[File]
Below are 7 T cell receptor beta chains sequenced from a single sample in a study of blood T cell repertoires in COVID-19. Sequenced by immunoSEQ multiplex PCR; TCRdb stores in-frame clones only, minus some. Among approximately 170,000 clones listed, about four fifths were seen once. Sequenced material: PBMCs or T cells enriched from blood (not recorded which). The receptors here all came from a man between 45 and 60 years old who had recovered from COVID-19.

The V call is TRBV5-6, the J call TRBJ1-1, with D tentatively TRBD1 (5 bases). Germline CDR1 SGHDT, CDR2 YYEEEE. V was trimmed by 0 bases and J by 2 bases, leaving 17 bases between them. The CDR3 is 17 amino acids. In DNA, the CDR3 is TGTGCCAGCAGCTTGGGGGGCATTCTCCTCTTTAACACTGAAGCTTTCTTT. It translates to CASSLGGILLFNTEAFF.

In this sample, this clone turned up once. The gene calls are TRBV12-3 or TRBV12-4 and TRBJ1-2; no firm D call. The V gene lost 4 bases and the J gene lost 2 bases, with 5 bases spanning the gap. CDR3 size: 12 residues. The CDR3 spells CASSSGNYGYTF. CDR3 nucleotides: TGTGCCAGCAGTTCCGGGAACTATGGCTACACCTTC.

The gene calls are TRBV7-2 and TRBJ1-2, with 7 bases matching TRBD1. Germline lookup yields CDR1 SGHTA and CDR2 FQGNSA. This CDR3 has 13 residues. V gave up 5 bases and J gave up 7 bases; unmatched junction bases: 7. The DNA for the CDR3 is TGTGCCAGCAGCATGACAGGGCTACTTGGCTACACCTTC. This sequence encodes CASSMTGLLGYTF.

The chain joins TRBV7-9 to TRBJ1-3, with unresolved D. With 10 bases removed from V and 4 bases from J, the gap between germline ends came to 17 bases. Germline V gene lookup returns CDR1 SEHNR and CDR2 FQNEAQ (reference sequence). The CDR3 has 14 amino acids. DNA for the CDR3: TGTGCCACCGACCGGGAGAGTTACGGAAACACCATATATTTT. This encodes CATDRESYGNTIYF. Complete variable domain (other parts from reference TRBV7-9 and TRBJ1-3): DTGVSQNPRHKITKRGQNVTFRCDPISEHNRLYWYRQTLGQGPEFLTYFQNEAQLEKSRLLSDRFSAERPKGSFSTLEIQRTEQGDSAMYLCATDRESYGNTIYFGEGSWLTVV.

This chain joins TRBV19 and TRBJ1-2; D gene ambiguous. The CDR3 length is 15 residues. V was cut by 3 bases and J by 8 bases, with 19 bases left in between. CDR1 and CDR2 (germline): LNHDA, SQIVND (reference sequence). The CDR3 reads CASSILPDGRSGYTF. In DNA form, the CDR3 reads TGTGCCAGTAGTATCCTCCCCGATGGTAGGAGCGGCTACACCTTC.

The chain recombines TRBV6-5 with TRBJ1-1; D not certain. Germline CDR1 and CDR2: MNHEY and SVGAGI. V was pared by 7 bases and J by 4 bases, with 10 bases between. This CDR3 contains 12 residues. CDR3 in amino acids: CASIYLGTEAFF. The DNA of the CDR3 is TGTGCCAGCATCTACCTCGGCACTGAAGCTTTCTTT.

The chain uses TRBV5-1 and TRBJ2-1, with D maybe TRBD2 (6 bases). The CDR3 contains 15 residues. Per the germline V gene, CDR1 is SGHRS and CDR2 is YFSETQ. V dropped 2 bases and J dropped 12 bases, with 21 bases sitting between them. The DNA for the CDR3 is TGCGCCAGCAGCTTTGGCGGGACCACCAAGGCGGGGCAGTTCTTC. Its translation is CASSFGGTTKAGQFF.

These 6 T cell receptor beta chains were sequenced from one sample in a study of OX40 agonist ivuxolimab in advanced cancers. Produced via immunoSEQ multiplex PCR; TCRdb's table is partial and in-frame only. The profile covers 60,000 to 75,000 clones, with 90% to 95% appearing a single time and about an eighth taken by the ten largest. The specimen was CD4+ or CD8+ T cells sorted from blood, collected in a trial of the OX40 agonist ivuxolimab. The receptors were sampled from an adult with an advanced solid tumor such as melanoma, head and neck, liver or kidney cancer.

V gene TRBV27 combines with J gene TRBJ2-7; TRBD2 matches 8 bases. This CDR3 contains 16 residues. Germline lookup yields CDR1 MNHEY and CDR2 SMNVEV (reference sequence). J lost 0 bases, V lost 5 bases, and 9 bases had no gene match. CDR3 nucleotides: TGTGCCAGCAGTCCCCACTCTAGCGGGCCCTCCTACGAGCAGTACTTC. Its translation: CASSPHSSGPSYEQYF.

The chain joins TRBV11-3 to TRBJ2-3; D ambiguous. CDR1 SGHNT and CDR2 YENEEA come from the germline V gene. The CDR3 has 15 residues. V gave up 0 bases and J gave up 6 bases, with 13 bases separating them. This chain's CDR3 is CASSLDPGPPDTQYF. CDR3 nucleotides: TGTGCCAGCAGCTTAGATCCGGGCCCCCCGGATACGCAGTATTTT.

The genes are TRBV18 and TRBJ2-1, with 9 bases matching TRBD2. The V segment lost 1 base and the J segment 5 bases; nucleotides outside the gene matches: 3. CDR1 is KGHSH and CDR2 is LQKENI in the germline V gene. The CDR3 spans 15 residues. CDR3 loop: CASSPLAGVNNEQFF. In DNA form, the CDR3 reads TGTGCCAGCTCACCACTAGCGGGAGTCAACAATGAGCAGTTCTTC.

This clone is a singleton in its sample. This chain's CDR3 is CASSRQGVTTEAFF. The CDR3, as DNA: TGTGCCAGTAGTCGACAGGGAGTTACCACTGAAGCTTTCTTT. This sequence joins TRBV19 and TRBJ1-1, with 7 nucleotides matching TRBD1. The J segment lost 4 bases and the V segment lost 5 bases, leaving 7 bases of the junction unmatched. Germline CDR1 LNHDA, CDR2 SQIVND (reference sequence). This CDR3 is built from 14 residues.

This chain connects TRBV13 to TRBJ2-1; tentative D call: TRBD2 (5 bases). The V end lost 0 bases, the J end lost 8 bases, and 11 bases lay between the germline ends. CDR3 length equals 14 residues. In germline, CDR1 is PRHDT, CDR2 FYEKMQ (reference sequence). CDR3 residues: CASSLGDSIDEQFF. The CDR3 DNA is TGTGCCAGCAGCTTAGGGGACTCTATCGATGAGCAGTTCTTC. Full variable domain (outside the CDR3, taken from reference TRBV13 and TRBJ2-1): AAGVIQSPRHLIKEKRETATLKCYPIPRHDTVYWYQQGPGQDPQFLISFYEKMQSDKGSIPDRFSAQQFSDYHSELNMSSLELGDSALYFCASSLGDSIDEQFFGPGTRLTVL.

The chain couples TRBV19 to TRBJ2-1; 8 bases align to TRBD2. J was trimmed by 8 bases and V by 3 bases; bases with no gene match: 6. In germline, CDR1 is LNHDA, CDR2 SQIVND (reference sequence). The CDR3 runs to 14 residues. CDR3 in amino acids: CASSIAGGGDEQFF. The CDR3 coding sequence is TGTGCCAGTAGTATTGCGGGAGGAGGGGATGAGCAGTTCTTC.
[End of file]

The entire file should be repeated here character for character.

Below are 7 T cell receptor beta chains sequenced from a single sample in a study of blood T cell repertoires in COVID-19. Sequenced by immunoSEQ multiplex PCR; TCRdb stores in-frame clones only, minus some. Among approximately 170,000 clones listed, about four fifths were seen once. Sequenced material: PBMCs or T cells enriched from blood (not recorded which). The receptors here all came from a man between 45 and 60 years old who had recovered from COVID-19.

The V call is TRBV5-6, the J call TRBJ1-1, with D tentatively TRBD1 (5 bases). Germline CDR1 SGHDT, CDR2 YYEEEE. V was trimmed by 0 bases and J by 2 bases, leaving 17 bases between them. The CDR3 is 17 amino acids. In DNA, the CDR3 is TGTGCCAGCAGCTTGGGGGGCATTCTCCTCTTTAACACTGAAGCTTTCTTT. It translates to CASSLGGILLFNTEAFF.

In this sample, this clone turned up once. The gene calls are TRBV12-3 or TRBV12-4 and TRBJ1-2; no firm D call. The V gene lost 4 bases and the J gene lost 2 bases, with 5 bases spanning the gap. CDR3 size: 12 residues. The CDR3 spells CASSSGNYGYTF. CDR3 nucleotides: TGTGCCAGCAGTTCCGGGAACTATGGCTACACCTTC.

The gene calls are TRBV7-2 and TRBJ1-2, with 7 bases matching TRBD1. Germline lookup yields CDR1 SGHTA and CDR2 FQGNSA. This CDR3 has 13 residues. V gave up 5 bases and J gave up 7 bases; unmatched junction bases: 7. The DNA for the CDR3 is TGTGCCAGCAGCATGACAGGGCTACTTGGCTACACCTTC. This sequence encodes CASSMTGLLGYTF.

The chain joins TRBV7-9 to TRBJ1-3, with unresolved D. With 10 bases removed from V and 4 bases from J, the gap between germline ends came to 17 bases. Germline V gene lookup returns CDR1 SEHNR and CDR2 FQNEAQ (reference sequence). The CDR3 has 14 amino acids. DNA for the CDR3: TGTGCCACCGACCGGGAGAGTTACGGAAACACCATATATTTT. This encodes CATDRESYGNTIYF. Complete variable domain (other parts from reference TRBV7-9 and TRBJ1-3): DTGVSQNPRHKITKRGQNVTFRCDPISEHNRLYWYRQTLGQGPEFLTYFQNEAQLEKSRLLSDRFSAERPKGSFSTLEIQRTEQGDSAMYLCATDRESYGNTIYFGEGSWLTVV.

This chain joins TRBV19 and TRBJ1-2; D gene ambiguous. The CDR3 length is 15 residues. V was cut by 3 bases and J by 8 bases, with 19 bases left in between. CDR1 and CDR2 (germline): LNHDA, SQIVND (reference sequence). The CDR3 reads CASSILPDGRSGYTF. In DNA form, the CDR3 reads TGTGCCAGTAGTATCCTCCCCGATGGTAGGAGCGGCTACACCTTC.

The chain recombines TRBV6-5 with TRBJ1-1; D not certain. Germline CDR1 and CDR2: MNHEY and SVGAGI. V was pared by 7 bases and J by 4 bases, with 10 bases between. This CDR3 contains 12 residues. CDR3 in amino acids: CASIYLGTEAFF. The DNA of the CDR3 is TGTGCCAGCATCTACCTCGGCACTGAAGCTTTCTTT.

The chain uses TRBV5-1 and TRBJ2-1, with D maybe TRBD2 (6 bases). The CDR3 contains 15 residues. Per the germline V gene, CDR1 is SGHRS and CDR2 is YFSETQ. V dropped 2 bases and J dropped 12 bases, with 21 bases sitting between them. The DNA for the CDR3 is TGCGCCAGCAGCTTTGGCGGGACCACCAAGGCGGGGCAGTTCTTC. Its translation is CASSFGGTTKAGQFF.

These 6 T cell receptor beta chains were sequenced from one sample in a study of OX40 agonist ivuxolimab in advanced cancers. Produced via immunoSEQ multiplex PCR; TCRdb's table is partial and in-frame only. The profile covers 60,000 to 75,000 clones, with 90% to 95% appearing a single time and about an eighth taken by the ten largest. The specimen was CD4+ or CD8+ T cells sorted from blood, collected in a trial of the OX40 agonist ivuxolimab. The receptors were sampled from an adult with an advanced solid tumor such as melanoma, head and neck, liver or kidney cancer.

V gene TRBV27 combines with J gene TRBJ2-7; TRBD2 matches 8 bases. This CDR3 contains 16 residues. Germline lookup yields CDR1 MNHEY and CDR2 SMNVEV (reference sequence). J lost 0 bases, V lost 5 bases, and 9 bases had no gene match. CDR3 nucleotides: TGTGCCAGCAGTCCCCACTCTAGCGGGCCCTCCTACGAGCAGTACTTC. Its translation: CASSPHSSGPSYEQYF.

The chain joins TRBV11-3 to TRBJ2-3; D ambiguous. CDR1 SGHNT and CDR2 YENEEA come from the germline V gene. The CDR3 has 15 residues. V gave up 0 bases and J gave up 6 bases, with 13 bases separating them. This chain's CDR3 is CASSLDPGPPDTQYF. CDR3 nucleotides: TGTGCCAGCAGCTTAGATCCGGGCCCCCCGGATACGCAGTATTTT.

The genes are TRBV18 and TRBJ2-1, with 9 bases matching TRBD2. The V segment lost 1 base and the J segment 5 bases; nucleotides outside the gene matches: 3. CDR1 is KGHSH and CDR2 is LQKENI in the germline V gene. The CDR3 spans 15 residues. CDR3 loop: CASSPLAGVNNEQFF. In DNA form, the CDR3 reads TGTGCCAGCTCACCACTAGCGGGAGTCAACAATGAGCAGTTCTTC.

This clone is a singleton in its sample. This chain's CDR3 is CASSRQGVTTEAFF. The CDR3, as DNA: TGTGCCAGTAGTCGACAGGGAGTTACCACTGAAGCTTTCTTT. This sequence joins TRBV19 and TRBJ1-1, with 7 nucleotides matching TRBD1. The J segment lost 4 bases and the V segment lost 5 bases, leaving 7 bases of the junction unmatched. Germline CDR1 LNHDA, CDR2 SQIVND (reference sequence). This CDR3 is built from 14 residues.

This chain connects TRBV13 to TRBJ2-1; tentative D call: TRBD2 (5 bases). The V end lost 0 bases, the J end lost 8 bases, and 11 bases lay between the germline ends. CDR3 length equals 14 residues. In germline, CDR1 is PRHDT, CDR2 FYEKMQ (reference sequence). CDR3 residues: CASSLGDSIDEQFF. The CDR3 DNA is TGTGCCAGCAGCTTAGGGGACTCTATCGATGAGCAGTTCTTC. Full variable domain (outside the CDR3, taken from reference TRBV13 and TRBJ2-1): AAGVIQSPRHLIKEKRETATLKCYPIPRHDTVYWYQQGPGQDPQFLISFYEKMQSDKGSIPDRFSAQQFSDYHSELNMSSLELGDSALYFCASSLGDSIDEQFFGPGTRLTVL.

The chain couples TRBV19 to TRBJ2-1; 8 bases align to TRBD2. J was trimmed by 8 bases and V by 3 bases; bases with no gene match: 6. In germline, CDR1 is LNHDA, CDR2 SQIVND (reference sequence). The CDR3 runs to 14 residues. CDR3 in amino acids: CASSIAGGGDEQFF. The CDR3 coding sequence is TGTGCCAGTAGTATTGCGGGAGGAGGGGATGAGCAGTTCTTC.